The skill set for any instrument is requisite to its repertoire - even those bad tabs Virg was trying to bring up. Yes you can plink and jangle away at the half dozen or so chords to your favorite songs and be perfectly happy. No one would fault you and many would be enamored. Still I don't think that's why people pursue teaching music as a profession. And on that you should have a teacher if only to set you straight on the basic technical issues.

       


  • #4
    I agree you can pull parts of sings to use for exercises, but it's helpful for a beginner to have concretely identified exercises when they can't pick them it of a song yet. This is why I like the preset workout- clear exercises with the technical aspects identified so you know what you are doing and why.

    I also agree having a teacher would be ideal, but unfortunately that's not an option for everyone.

    Comment


    • guitarville
      guitarville commented
      Editing a comment

      work with rhythm patterns, single note, then chords, then jump into a song, important to let them hear melody in the very beginning, with that you can tell if they have an ear for music, a beginner gets excited and remembers quickly when they have an ear for music, and of course get them to read music in their 1st lesson, most important


    • 1001gear
      1001gear commented
      Editing a comment

      drmoniker wrote:
      I agree you can pull parts of sings to use for exercises, but it's helpful for a beginner to have concretely identified exercises when they can't pick them it of a song yet. This is why I like the preset workout- clear exercises with the technical aspects identified so you know what you are doing and why.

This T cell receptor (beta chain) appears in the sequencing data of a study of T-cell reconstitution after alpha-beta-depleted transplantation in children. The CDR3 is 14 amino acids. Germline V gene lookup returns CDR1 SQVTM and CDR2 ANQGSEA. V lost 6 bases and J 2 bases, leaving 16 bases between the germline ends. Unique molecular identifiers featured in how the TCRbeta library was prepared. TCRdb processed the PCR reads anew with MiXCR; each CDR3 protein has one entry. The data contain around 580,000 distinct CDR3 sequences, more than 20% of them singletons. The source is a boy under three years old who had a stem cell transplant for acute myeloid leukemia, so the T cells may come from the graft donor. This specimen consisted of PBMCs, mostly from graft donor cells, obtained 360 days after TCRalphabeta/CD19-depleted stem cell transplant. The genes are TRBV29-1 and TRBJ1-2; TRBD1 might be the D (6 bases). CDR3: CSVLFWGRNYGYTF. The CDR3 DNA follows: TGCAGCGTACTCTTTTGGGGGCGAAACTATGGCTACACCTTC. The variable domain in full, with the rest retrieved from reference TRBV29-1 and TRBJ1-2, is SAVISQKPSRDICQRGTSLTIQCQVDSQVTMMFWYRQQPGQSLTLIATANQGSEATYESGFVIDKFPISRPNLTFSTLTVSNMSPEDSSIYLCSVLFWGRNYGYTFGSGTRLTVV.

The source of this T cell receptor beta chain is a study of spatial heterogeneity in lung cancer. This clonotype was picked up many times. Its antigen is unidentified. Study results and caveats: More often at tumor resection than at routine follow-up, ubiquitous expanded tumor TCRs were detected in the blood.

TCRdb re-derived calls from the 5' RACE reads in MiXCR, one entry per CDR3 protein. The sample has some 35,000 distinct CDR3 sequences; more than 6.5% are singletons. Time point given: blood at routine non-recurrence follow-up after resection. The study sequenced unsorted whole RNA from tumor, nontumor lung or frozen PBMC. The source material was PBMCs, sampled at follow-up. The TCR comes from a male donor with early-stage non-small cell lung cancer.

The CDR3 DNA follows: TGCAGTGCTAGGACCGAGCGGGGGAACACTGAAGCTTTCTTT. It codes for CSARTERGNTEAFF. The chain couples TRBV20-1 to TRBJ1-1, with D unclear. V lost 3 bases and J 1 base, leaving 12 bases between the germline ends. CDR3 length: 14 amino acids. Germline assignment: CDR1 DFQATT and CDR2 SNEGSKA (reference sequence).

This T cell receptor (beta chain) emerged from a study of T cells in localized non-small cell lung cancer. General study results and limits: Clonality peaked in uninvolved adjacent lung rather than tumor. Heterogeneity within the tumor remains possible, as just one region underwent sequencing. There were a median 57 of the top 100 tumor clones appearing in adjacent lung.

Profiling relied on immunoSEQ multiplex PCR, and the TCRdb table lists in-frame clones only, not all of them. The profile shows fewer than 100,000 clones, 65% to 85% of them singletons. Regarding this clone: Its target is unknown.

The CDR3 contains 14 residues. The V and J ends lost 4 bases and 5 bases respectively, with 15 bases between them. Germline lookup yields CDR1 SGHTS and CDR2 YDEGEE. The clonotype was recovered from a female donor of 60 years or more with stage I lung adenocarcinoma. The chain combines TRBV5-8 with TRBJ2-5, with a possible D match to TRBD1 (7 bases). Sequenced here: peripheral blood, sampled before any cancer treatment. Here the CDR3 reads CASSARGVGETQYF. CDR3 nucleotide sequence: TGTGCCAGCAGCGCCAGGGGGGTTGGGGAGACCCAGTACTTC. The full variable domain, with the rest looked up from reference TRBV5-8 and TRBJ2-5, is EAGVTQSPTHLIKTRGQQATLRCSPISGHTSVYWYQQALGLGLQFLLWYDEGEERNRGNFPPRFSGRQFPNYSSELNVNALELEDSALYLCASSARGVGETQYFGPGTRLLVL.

I also agree having a teacher would be ideal, but unfortunately that's not an option for everyone.

      Ironic that you agree with the OP but also point out even having a teacher might be a luxury. Anyway, technique is usually covered logically and in a timely fashion. I mean srsly, you have to be able to play in order to learn.

      On songs I think easy traditional songs would go further than Smoke on the Water. If the student won't be dissuaded from classic or current hard rock, then make referrals. Call Jeremy.

      Otherwise spend the first year laying out the basics as well as the vastness. If they move away, not your problem.


  • #5
    My husband, yes. And I appear to be a dude instead of a chick...gotta work on that. Lol.

    I completely agree with the approach you're talking about. As you said, that stuff can be hard to identify without a teacher though, so I like adding the exercises so those things start to be identifiable. For instance I've been working on some Carter style solos, and I am starting to see how that style was used in some of the songs I've been working on.

    Comment


    • 1001gear
      1001gear commented
      Editing a comment

      Carter?


    • jeremy_green
      jeremy_green commented
      Editing a comment

      drmoniker wrote:
      My husband, yes. And I appear to be a dude instead of a chick...gotta work on that. Lol.

      Ha! My apologies for the assumption... I usually try to put his/her type statements but it figure when I don't I'm wrong! There are just so many more dudes than women sadly in the guitar community. We could use a lot more  of 'your kind' imo! Nothing cooler than a guitar girl : )